Traditional exploration services such as drilling, coring, sampling, and test pits provide very specific and detailed subsurface information but, only at a few discrete locations on a project site. Engineers and geologists must interpolate these results over wide areas between these discrete locations in order to develop a model of the subsurface. The subsurface model may not be adequate when budget, site access restrictions, or environmental issues make it necessary to limit the number of these traditional services performed, which could then ultimately widen the spacing between the locations even further. Traditional exploration services may also inadequately define subsurface conditions when the object/feature targeted, such as an underground storage tank or sinkhole, is small relative to the site area and the sampling spacing.
Experienced geophysicists use specialized non-destructive techniques to measure changes in the physical properties of materials such as soil, rock, pavement, concrete, or groundwater at the surface along one or more defined traverses across a site. By comparing these data to conventional exploration sampling services along the geophysical traverse, the subsurface model can be defined, more or less, continuously across a site along each traverse, especially when geophysics is used first to help guide the sampling program. Similar measurements can also be performed in boreholes.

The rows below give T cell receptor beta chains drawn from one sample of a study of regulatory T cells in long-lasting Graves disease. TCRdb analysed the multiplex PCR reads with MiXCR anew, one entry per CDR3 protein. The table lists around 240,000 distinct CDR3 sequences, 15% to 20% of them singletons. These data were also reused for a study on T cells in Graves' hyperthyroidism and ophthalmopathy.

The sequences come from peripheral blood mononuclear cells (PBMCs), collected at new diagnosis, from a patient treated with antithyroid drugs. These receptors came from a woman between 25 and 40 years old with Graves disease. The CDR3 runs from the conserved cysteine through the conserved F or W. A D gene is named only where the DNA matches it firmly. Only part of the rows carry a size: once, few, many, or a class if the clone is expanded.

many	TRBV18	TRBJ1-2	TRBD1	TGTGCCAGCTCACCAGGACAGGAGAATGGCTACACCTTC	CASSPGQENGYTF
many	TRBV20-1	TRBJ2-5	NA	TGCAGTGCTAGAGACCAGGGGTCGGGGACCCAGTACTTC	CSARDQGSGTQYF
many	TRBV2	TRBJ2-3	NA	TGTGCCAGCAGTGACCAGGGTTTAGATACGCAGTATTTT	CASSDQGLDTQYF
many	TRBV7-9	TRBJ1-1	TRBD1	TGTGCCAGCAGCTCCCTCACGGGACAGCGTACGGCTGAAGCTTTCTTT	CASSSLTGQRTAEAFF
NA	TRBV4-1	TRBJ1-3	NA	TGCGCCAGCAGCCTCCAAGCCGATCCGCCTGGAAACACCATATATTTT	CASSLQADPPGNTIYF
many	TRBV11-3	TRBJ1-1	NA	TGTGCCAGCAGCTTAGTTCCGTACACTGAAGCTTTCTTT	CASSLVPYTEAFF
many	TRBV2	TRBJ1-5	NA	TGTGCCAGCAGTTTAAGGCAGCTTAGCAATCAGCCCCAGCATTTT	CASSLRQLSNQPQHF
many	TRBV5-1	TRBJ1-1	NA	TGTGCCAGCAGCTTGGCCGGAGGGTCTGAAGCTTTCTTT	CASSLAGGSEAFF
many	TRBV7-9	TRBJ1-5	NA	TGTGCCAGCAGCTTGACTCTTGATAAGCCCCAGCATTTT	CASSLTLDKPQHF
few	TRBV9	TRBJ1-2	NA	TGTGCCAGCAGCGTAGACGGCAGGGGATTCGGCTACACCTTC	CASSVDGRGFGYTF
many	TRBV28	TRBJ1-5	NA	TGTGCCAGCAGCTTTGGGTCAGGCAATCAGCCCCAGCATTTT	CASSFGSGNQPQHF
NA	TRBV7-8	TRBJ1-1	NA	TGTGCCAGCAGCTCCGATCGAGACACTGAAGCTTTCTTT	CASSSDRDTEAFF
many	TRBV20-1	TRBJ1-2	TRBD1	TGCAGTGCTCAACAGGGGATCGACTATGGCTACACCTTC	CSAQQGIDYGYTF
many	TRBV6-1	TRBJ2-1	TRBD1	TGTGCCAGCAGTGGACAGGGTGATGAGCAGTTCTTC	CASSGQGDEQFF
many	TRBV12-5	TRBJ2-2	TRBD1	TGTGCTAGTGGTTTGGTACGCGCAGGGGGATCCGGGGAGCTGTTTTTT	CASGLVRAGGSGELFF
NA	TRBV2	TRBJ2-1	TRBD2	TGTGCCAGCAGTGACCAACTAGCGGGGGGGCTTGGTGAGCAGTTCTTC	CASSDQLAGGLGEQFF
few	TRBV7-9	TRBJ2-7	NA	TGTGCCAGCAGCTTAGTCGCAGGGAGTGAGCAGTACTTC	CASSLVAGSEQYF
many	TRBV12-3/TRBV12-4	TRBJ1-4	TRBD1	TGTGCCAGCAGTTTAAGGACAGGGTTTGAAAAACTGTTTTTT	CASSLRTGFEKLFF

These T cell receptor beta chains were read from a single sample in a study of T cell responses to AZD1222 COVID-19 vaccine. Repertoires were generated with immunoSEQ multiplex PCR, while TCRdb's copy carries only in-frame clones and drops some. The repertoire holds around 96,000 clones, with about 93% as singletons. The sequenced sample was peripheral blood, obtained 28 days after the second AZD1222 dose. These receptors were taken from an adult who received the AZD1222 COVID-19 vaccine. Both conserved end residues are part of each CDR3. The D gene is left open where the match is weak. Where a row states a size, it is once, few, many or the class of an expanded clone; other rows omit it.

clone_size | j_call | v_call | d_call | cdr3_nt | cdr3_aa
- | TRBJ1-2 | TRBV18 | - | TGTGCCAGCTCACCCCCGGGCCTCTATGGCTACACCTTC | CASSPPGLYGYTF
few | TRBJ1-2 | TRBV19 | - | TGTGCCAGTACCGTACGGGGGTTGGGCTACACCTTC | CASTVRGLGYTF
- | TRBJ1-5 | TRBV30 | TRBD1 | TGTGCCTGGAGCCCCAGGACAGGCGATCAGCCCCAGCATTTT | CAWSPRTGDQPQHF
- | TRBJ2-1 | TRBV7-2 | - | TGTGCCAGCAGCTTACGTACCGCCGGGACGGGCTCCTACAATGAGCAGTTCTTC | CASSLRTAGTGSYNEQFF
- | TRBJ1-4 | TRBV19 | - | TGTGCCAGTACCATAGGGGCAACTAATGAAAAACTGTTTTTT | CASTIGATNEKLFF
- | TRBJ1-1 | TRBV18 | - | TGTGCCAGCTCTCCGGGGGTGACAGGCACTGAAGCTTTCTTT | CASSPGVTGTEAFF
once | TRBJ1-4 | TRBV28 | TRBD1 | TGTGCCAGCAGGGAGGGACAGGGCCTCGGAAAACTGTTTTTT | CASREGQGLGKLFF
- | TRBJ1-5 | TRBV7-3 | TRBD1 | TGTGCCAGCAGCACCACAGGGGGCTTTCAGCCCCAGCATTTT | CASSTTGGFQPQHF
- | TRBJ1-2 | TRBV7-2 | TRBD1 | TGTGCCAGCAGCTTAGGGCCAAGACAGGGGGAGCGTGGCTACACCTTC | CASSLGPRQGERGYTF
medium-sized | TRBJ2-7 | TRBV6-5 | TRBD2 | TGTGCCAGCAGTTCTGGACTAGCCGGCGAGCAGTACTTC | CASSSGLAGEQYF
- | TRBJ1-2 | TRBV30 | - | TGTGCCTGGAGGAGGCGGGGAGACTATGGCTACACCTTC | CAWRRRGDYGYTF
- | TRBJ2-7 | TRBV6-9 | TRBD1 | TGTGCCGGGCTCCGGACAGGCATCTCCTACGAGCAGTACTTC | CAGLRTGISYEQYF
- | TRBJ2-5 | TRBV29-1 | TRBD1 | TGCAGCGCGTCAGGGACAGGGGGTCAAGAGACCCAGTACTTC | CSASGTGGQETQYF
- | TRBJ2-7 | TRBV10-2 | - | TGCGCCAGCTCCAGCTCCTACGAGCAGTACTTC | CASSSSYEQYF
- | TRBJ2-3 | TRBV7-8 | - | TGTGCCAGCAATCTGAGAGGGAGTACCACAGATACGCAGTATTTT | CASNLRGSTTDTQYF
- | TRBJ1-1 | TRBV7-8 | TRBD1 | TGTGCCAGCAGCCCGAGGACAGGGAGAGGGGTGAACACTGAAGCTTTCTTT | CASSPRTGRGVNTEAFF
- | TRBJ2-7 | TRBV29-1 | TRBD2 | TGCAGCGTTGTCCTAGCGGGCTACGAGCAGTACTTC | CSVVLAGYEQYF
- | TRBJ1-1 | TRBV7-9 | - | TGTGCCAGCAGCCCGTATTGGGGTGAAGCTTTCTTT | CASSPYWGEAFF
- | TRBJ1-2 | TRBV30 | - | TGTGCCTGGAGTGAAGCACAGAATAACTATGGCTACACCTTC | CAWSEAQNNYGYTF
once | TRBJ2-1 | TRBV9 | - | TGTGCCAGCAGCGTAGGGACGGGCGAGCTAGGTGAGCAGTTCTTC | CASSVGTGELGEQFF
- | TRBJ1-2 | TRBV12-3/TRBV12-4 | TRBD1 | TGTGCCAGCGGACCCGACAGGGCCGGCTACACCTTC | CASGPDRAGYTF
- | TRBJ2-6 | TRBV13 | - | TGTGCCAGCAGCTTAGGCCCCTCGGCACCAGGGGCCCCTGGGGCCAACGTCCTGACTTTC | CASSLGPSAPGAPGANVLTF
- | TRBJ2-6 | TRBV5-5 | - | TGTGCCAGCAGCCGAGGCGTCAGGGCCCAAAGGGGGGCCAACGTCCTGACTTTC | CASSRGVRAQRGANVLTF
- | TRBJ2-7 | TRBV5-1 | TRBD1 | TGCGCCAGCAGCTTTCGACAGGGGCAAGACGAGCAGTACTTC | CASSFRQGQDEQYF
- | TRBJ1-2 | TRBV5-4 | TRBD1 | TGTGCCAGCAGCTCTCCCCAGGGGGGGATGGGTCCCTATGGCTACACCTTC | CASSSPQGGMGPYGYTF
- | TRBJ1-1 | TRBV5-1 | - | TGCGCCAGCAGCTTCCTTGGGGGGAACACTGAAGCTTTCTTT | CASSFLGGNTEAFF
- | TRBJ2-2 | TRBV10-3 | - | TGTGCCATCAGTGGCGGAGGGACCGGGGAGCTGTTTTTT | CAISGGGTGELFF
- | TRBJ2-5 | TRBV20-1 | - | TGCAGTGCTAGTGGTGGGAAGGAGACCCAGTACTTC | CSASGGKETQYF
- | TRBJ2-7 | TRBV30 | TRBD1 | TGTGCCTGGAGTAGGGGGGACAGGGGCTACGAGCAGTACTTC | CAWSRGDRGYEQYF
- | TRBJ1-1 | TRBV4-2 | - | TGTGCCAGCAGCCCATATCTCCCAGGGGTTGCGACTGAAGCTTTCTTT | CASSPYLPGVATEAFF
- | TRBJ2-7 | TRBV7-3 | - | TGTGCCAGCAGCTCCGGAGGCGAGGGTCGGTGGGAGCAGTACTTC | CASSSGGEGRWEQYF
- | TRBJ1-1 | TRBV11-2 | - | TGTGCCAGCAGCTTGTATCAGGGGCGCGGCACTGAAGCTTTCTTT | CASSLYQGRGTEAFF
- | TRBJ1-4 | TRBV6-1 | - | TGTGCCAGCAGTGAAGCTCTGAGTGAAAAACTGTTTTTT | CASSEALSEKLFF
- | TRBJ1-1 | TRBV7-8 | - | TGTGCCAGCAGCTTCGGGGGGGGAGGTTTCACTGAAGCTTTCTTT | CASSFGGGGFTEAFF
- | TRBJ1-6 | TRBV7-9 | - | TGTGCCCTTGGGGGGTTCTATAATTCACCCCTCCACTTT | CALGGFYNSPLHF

S&ME has been providing geophysical services for over 10 years with a geophysical staff that brings more than 30 years of combined experience to their clients. Our geophysicists work directly with engineers and scientists from our other disciplines to select the survey approach that will provide the most valuable results. Surficial and borehole geophysical surveys are frequently used for a variety of geotechnical, environmental, cultural resources, construction, and transportation applications. Common uses of surficial geophysics include: buried debris and landfill delineation, underground storage tank location, bedrock profiling and rippability studies, site assessments for karst/sinkhole features, seismic site classification, and burial mapping. Geophysical methods are also used for identifying areas of concentrated ground water flow for use in dam seepage analyses, and to provide data for the design of grounding systems or identifying corrosion potential of soils. Other surficial applications include pavement thickness surveys, identification of voids below concrete and pavements, and bridge deck conditions assessments. Borehole geophysical logging is commonly used for lithology and fracture mapping, and hydrologic studies.
We continually strive to update our geophysical capabilities, which includes everything from hiring new technical staff to purchasing the latest equipment and software to help meet the needs of our clients. S&ME also owns and maintains most of the geophysical equipment used for our services. In addition, our geophysical personnel incorporates geo-referencing through the implementation of global positioning systems (GPS) for GIS applications. Three-dimensional modeling techniques are also used to improve visualization of the subsurface. A general list of our currently available geophysical techniques are listed below.
- Ground Penetrating Radar (GPR)
- Electrical Resistivity Tomography (ERT)
- Spontaneous Potential (SP)
- Multi-Channel Analysis of Surface Waves (MASW)
- Microtremor Array Measurements (MAM)
- Seismic Refraction (P-Wave and S-Wave)
- Downhole and Crosshole Seismic
- Time Domain Electromagnetics (TDEM)
- Frequency Domain Electromagnetics (FDEM)
- Wenner Four-Electrode Resistivity Measurements
- Borehole Televiewer and Geophysical Logging